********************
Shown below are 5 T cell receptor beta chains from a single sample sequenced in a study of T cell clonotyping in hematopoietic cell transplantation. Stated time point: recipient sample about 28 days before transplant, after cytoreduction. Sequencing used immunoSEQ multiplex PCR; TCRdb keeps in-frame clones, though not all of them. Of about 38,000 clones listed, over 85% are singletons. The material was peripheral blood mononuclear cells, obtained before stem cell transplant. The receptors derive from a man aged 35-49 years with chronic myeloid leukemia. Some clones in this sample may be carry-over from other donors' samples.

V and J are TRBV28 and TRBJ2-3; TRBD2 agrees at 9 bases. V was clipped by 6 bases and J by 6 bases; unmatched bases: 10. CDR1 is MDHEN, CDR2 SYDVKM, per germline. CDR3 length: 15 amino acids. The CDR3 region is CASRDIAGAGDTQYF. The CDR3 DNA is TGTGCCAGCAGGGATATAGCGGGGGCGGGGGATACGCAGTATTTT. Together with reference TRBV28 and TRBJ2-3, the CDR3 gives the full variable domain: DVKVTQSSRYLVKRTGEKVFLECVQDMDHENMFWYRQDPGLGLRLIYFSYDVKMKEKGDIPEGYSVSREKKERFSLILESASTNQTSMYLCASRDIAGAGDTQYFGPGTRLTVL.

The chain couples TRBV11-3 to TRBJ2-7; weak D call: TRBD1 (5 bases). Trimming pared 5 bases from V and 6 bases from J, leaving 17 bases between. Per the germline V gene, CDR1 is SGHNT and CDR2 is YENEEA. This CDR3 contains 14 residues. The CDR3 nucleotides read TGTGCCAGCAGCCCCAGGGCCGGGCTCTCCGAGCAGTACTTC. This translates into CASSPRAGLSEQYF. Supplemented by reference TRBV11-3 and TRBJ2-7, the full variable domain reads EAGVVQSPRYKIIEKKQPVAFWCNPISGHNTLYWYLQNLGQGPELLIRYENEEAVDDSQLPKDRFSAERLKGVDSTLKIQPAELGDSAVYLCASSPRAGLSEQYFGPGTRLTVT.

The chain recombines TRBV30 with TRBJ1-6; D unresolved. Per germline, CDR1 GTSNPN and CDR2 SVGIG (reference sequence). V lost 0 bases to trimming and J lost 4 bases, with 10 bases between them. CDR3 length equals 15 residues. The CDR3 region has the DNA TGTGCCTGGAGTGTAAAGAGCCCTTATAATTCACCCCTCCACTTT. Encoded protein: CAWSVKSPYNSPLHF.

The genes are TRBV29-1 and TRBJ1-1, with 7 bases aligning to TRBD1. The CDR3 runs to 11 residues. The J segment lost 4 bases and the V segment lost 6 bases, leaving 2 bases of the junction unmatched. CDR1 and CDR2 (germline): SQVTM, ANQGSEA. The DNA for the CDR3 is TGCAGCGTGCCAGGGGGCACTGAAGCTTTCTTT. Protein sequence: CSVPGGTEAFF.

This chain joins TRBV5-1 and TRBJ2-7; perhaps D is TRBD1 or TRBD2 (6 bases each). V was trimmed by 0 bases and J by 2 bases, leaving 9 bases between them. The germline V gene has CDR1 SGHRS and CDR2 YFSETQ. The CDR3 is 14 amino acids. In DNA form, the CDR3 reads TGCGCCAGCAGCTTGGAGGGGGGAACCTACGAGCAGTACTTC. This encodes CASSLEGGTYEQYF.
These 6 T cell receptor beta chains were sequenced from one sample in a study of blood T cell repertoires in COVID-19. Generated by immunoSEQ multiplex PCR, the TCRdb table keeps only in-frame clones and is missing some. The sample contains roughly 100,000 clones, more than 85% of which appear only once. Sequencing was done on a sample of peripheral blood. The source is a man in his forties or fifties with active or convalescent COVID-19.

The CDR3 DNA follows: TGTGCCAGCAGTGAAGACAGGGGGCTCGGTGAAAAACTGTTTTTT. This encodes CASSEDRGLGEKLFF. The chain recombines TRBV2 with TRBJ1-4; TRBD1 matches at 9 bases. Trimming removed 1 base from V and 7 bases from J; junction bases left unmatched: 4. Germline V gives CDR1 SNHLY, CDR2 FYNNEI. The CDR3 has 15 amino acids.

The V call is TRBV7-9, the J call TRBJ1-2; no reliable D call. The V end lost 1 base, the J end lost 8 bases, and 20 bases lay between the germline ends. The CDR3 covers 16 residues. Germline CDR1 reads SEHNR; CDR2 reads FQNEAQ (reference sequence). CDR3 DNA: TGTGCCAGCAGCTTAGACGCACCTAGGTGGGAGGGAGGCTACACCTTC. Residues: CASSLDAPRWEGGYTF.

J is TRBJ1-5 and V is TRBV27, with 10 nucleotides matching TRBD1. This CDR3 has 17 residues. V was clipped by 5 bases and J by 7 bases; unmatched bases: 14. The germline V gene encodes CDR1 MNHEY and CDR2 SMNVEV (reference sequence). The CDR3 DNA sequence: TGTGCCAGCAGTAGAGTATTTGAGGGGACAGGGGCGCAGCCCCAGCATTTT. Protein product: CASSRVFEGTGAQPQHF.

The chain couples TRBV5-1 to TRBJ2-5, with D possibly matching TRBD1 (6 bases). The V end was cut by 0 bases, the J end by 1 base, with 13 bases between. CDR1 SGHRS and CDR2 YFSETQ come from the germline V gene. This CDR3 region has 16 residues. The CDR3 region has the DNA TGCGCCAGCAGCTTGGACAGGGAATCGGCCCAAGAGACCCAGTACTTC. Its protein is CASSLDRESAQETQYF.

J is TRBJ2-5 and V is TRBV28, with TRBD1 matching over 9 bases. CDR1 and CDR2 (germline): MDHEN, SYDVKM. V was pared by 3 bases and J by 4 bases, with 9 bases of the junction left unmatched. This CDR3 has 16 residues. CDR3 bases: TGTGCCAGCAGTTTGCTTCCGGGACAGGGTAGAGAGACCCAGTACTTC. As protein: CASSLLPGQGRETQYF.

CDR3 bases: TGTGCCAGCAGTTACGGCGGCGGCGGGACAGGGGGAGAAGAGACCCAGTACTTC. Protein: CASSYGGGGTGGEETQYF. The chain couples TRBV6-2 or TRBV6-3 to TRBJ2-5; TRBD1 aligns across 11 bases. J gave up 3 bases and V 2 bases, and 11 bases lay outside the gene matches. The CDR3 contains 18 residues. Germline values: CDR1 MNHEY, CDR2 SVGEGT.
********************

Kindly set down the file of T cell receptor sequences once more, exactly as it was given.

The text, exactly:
Shown below are 5 T cell receptor beta chains from a single sample sequenced in a study of T cell clonotyping in hematopoietic cell transplantation. Stated time point: recipient sample about 28 days before transplant, after cytoreduction. Sequencing used immunoSEQ multiplex PCR; TCRdb keeps in-frame clones, though not all of them. Of about 38,000 clones listed, over 85% are singletons. The material was peripheral blood mononuclear cells, obtained before stem cell transplant. The receptors derive from a man aged 35-49 years with chronic myeloid leukemia. Some clones in this sample may be carry-over from other donors' samples.

V and J are TRBV28 and TRBJ2-3; TRBD2 agrees at 9 bases. V was clipped by 6 bases and J by 6 bases; unmatched bases: 10. CDR1 is MDHEN, CDR2 SYDVKM, per germline. CDR3 length: 15 amino acids. The CDR3 region is CASRDIAGAGDTQYF. The CDR3 DNA is TGTGCCAGCAGGGATATAGCGGGGGCGGGGGATACGCAGTATTTT. Together with reference TRBV28 and TRBJ2-3, the CDR3 gives the full variable domain: DVKVTQSSRYLVKRTGEKVFLECVQDMDHENMFWYRQDPGLGLRLIYFSYDVKMKEKGDIPEGYSVSREKKERFSLILESASTNQTSMYLCASRDIAGAGDTQYFGPGTRLTVL.

The chain couples TRBV11-3 to TRBJ2-7; weak D call: TRBD1 (5 bases). Trimming pared 5 bases from V and 6 bases from J, leaving 17 bases between. Per the germline V gene, CDR1 is SGHNT and CDR2 is YENEEA. This CDR3 contains 14 residues. The CDR3 nucleotides read TGTGCCAGCAGCCCCAGGGCCGGGCTCTCCGAGCAGTACTTC. This translates into CASSPRAGLSEQYF. Supplemented by reference TRBV11-3 and TRBJ2-7, the full variable domain reads EAGVVQSPRYKIIEKKQPVAFWCNPISGHNTLYWYLQNLGQGPELLIRYENEEAVDDSQLPKDRFSAERLKGVDSTLKIQPAELGDSAVYLCASSPRAGLSEQYFGPGTRLTVT.

The chain recombines TRBV30 with TRBJ1-6; D unresolved. Per germline, CDR1 GTSNPN and CDR2 SVGIG (reference sequence). V lost 0 bases to trimming and J lost 4 bases, with 10 bases between them. CDR3 length equals 15 residues. The CDR3 region has the DNA TGTGCCTGGAGTGTAAAGAGCCCTTATAATTCACCCCTCCACTTT. Encoded protein: CAWSVKSPYNSPLHF.

The genes are TRBV29-1 and TRBJ1-1, with 7 bases aligning to TRBD1. The CDR3 runs to 11 residues. The J segment lost 4 bases and the V segment lost 6 bases, leaving 2 bases of the junction unmatched. CDR1 and CDR2 (germline): SQVTM, ANQGSEA. The DNA for the CDR3 is TGCAGCGTGCCAGGGGGCACTGAAGCTTTCTTT. Protein sequence: CSVPGGTEAFF.

This chain joins TRBV5-1 and TRBJ2-7; perhaps D is TRBD1 or TRBD2 (6 bases each). V was trimmed by 0 bases and J by 2 bases, leaving 9 bases between them. The germline V gene has CDR1 SGHRS and CDR2 YFSETQ. The CDR3 is 14 amino acids. In DNA form, the CDR3 reads TGCGCCAGCAGCTTGGAGGGGGGAACCTACGAGCAGTACTTC. This encodes CASSLEGGTYEQYF.
These 6 T cell receptor beta chains were sequenced from one sample in a study of blood T cell repertoires in COVID-19. Generated by immunoSEQ multiplex PCR, the TCRdb table keeps only in-frame clones and is missing some. The sample contains roughly 100,000 clones, more than 85% of which appear only once. Sequencing was done on a sample of peripheral blood. The source is a man in his forties or fifties with active or convalescent COVID-19.

The CDR3 DNA follows: TGTGCCAGCAGTGAAGACAGGGGGCTCGGTGAAAAACTGTTTTTT. This encodes CASSEDRGLGEKLFF. The chain recombines TRBV2 with TRBJ1-4; TRBD1 matches at 9 bases. Trimming removed 1 base from V and 7 bases from J; junction bases left unmatched: 4. Germline V gives CDR1 SNHLY, CDR2 FYNNEI. The CDR3 has 15 amino acids.

The V call is TRBV7-9, the J call TRBJ1-2; no reliable D call. The V end lost 1 base, the J end lost 8 bases, and 20 bases lay between the germline ends. The CDR3 covers 16 residues. Germline CDR1 reads SEHNR; CDR2 reads FQNEAQ (reference sequence). CDR3 DNA: TGTGCCAGCAGCTTAGACGCACCTAGGTGGGAGGGAGGCTACACCTTC. Residues: CASSLDAPRWEGGYTF.

J is TRBJ1-5 and V is TRBV27, with 10 nucleotides matching TRBD1. This CDR3 has 17 residues. V was clipped by 5 bases and J by 7 bases; unmatched bases: 14. The germline V gene encodes CDR1 MNHEY and CDR2 SMNVEV (reference sequence). The CDR3 DNA sequence: TGTGCCAGCAGTAGAGTATTTGAGGGGACAGGGGCGCAGCCCCAGCATTTT. Protein product: CASSRVFEGTGAQPQHF.

The chain couples TRBV5-1 to TRBJ2-5, with D possibly matching TRBD1 (6 bases). The V end was cut by 0 bases, the J end by 1 base, with 13 bases between. CDR1 SGHRS and CDR2 YFSETQ come from the germline V gene. This CDR3 region has 16 residues. The CDR3 region has the DNA TGCGCCAGCAGCTTGGACAGGGAATCGGCCCAAGAGACCCAGTACTTC. Its protein is CASSLDRESAQETQYF.

J is TRBJ2-5 and V is TRBV28, with TRBD1 matching over 9 bases. CDR1 and CDR2 (germline): MDHEN, SYDVKM. V was pared by 3 bases and J by 4 bases, with 9 bases of the junction left unmatched. This CDR3 has 16 residues. CDR3 bases: TGTGCCAGCAGTTTGCTTCCGGGACAGGGTAGAGAGACCCAGTACTTC. As protein: CASSLLPGQGRETQYF.

CDR3 bases: TGTGCCAGCAGTTACGGCGGCGGCGGGACAGGGGGAGAAGAGACCCAGTACTTC. Protein: CASSYGGGGTGGEETQYF. The chain couples TRBV6-2 or TRBV6-3 to TRBJ2-5; TRBD1 aligns across 11 bases. J gave up 3 bases and V 2 bases, and 11 bases lay outside the gene matches. The CDR3 contains 18 residues. Germline values: CDR1 MNHEY, CDR2 SVGEGT.